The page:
Cancer – Questions, Answers and Statistics

Today on my blog I am going to be answering some questions about cancer and provide statistics around the questions and answers.  While it is not an easy subject to talk about or write about I feel that it is important to know about cancer in general and understand it a bit better in order to take away some of the myths surrounding the subject.  I have chosen the questions that I have been most asked since starting the Walk All Over Cancer, 10000 Step A Day Challenge, and added in a few of my own questions too.  In order to get the best answers (as most of these answers I did not know, I ran the questions through Google.  I have provided the best answers and the sources from which they came.

How many kinds of cancer are there?

There are over 100 different types of cancer that affect the human body.  This is something I didn’t really know, I knew that cancer can affect the whole body but really I could only name the major cancers (breast, testicular, lung, throat, stomach…) and was really surprised at how many different types there are. (http://www.livescience.com/11041-10-deadliest-cancers-cure.html )

What is the most common cancer?

There are 5 main cancers – breast, prostate, lung, bowel and malignant melanoma.  Breast cancer numbers seem to be the highest in the Uk (England, Wales, Northern Ireland) but Lung Cancer is the most common in Scotland. (http://www.cancerresearchuk.org/health-professional/cancer-statistics/incidence/common-cancers-compared )

What age groups are most affected?

In the age group 15-24 less than 1 in 100 cancers occur.

Men up to 50 are more likely to develop cancer with a statistic of 1 in 35 and that figure is 1 in 20 for women, making women an even higher risk of developing cancer.  And over 75’s are at risk by 1 in every 3 people. (http://www.cancerresearchuk.org/about-cancer/cancers-in-general/cancer-questions/how-does-general-health-and-age-affect-cancer )

Are more women than men affected?

Men are 60% more likely to develop cancer and 70% more likely to die from it than their women counterparts. (http://scienceblog.cancerresearchuk.org/2009/06/15/why-are-men-more-likely-to-die-from-cancer/ )

What treatments are available?

The main types of cancer treatment include:

  • Surgery.
  • Radiation Therapy.
  • Chemotherapy.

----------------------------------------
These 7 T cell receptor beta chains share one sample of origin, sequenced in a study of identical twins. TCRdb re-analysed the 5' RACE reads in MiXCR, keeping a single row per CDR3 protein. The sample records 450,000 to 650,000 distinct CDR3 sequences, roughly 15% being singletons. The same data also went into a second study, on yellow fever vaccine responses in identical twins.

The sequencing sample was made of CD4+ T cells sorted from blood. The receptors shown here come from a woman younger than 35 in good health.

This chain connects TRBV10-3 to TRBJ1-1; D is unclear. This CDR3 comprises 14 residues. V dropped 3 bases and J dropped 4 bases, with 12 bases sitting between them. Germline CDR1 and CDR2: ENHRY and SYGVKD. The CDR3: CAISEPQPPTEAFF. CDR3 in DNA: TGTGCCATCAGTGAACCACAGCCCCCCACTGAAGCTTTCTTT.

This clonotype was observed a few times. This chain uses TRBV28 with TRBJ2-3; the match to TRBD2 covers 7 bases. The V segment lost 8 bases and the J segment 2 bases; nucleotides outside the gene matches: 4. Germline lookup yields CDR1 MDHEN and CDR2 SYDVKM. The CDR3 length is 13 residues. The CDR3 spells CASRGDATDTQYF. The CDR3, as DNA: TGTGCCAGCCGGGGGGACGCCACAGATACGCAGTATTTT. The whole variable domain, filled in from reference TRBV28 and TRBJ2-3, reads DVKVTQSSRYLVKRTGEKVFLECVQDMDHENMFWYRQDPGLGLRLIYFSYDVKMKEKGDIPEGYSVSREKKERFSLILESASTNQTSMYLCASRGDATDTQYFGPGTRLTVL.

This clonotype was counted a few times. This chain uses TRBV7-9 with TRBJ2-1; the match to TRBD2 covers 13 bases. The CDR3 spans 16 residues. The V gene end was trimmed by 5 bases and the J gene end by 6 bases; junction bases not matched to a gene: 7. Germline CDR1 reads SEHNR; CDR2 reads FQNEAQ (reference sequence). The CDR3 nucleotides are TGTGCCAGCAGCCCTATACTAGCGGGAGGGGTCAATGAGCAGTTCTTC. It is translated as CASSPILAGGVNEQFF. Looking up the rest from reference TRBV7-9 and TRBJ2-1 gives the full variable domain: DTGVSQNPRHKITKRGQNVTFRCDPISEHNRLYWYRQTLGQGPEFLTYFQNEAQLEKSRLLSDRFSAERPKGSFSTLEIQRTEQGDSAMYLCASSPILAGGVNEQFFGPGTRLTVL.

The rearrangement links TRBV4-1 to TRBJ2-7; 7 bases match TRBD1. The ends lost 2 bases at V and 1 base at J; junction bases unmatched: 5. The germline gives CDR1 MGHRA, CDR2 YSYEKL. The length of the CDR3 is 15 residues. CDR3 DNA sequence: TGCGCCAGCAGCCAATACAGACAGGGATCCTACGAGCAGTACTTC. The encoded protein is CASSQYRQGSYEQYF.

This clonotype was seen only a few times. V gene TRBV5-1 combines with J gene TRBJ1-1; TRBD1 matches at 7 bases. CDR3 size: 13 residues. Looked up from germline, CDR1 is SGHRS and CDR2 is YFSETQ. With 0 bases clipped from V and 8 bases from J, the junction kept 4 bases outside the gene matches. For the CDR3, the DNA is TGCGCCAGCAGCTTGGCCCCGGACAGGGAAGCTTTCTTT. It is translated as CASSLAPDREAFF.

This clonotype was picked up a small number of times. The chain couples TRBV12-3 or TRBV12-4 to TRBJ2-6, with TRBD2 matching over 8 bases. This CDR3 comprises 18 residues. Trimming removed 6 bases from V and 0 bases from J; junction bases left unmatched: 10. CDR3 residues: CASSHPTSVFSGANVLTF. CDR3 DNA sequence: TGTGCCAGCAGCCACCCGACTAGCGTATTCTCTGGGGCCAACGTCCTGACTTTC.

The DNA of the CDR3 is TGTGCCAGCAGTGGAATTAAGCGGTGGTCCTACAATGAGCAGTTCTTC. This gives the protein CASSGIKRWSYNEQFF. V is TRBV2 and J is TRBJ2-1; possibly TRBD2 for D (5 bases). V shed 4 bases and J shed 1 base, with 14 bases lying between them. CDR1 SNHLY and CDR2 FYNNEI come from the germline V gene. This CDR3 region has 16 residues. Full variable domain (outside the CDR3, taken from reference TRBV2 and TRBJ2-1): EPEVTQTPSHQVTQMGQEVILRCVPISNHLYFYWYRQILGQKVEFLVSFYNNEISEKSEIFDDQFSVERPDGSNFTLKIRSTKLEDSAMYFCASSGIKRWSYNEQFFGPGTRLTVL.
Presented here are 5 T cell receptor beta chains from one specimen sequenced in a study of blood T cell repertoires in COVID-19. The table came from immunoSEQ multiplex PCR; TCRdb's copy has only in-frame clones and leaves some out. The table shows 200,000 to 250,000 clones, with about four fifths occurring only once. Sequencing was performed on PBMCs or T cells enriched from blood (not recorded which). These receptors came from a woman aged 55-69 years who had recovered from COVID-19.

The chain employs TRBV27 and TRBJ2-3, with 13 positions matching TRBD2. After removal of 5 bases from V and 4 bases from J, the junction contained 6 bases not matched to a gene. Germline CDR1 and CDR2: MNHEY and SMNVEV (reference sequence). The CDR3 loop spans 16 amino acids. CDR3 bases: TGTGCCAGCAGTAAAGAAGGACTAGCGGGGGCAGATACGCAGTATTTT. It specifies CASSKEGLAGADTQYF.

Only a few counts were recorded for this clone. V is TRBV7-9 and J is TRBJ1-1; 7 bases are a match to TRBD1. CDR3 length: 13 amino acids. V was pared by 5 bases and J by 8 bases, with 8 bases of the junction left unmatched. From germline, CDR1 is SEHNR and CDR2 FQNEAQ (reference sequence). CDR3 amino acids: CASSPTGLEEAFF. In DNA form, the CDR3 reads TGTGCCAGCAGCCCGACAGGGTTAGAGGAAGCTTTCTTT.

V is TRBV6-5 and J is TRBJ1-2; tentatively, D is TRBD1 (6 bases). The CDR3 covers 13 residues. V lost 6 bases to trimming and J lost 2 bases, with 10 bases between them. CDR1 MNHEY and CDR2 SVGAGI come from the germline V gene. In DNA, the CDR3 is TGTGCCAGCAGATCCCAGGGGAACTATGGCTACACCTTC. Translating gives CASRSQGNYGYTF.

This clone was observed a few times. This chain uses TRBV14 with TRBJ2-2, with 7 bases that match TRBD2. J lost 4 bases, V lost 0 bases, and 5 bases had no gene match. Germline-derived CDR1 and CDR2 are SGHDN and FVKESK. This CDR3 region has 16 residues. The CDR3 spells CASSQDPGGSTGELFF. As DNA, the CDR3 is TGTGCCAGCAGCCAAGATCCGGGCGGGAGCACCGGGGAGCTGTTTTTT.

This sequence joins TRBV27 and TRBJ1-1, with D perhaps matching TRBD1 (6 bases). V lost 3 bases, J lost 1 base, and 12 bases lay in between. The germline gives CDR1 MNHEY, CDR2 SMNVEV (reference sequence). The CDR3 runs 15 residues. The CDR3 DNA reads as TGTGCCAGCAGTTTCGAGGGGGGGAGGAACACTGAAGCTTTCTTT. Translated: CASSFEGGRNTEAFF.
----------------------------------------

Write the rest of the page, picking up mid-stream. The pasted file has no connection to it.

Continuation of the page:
• Immunotherapy.
  • Targeted Therapy.
  • Hormone Therapy.
  • Stem Cell Transplant.
  • Precision Medicine

(https://www.cancer.gov/about-cancer/treatment/types )

Do all cancer patients lose their hair?

Not all do.  The treatment, chemotherapy, can cause hair loss, from eye lash and eyebrow, body hair to baldness.  It can be a localised loss of hair or all over this is mostly down to the different doses of chemotherapy that may be received by the patient.  (http://www.mayoclinic.org/tests-procedures/chemotherapy/in-depth/hair-loss/art-20046920 )

How many people survive cancer?

Many of the most commonly diagnosed cancers have ten-year survival of 50% or more (2010-11). More than 80% of people diagnosed with cancer types which are easier to diagnose and/or treat survive their cancer for ten years or more (2010-11). (http://www.cancerresearchuk.org/health-professional/cancer-statistics/survival )

Are there ways of avoiding cancer?

Every year, more than 331,000 people are diagnosed with the disease. But experts estimate that more than 4 in 10 cancer cases could be prevented by lifestyle changes, such as: not smoking. keeping a healthy bodyweight. (http://www.cancerresearchuk.org/about-cancer/causes-of-cancer/can-cancer-be-prevented )

The answers make pretty sober reading and it has bought back to me how important this Walk All Over Cancer challenge is.  If we can raise money for more research into this disease we have a better chance of fighting it and bringing the statistics down, and to raise money we should help out by sponsoring people when they take on challenges, bake cakes, wash cars or do whatever to add to the funds and continue to support those that carry out the research.

I have been aiming to walk 10,000 steps a day to help raise funds for Cancer Research as part of their September Walk All Over Cancer challenge.  How did I do with yesterdays stats?

 image

I reached 10,000 steps and went beyond!  If you would like to help me to raise money for research into Cancer treatments please visit my Just Giving page.

 

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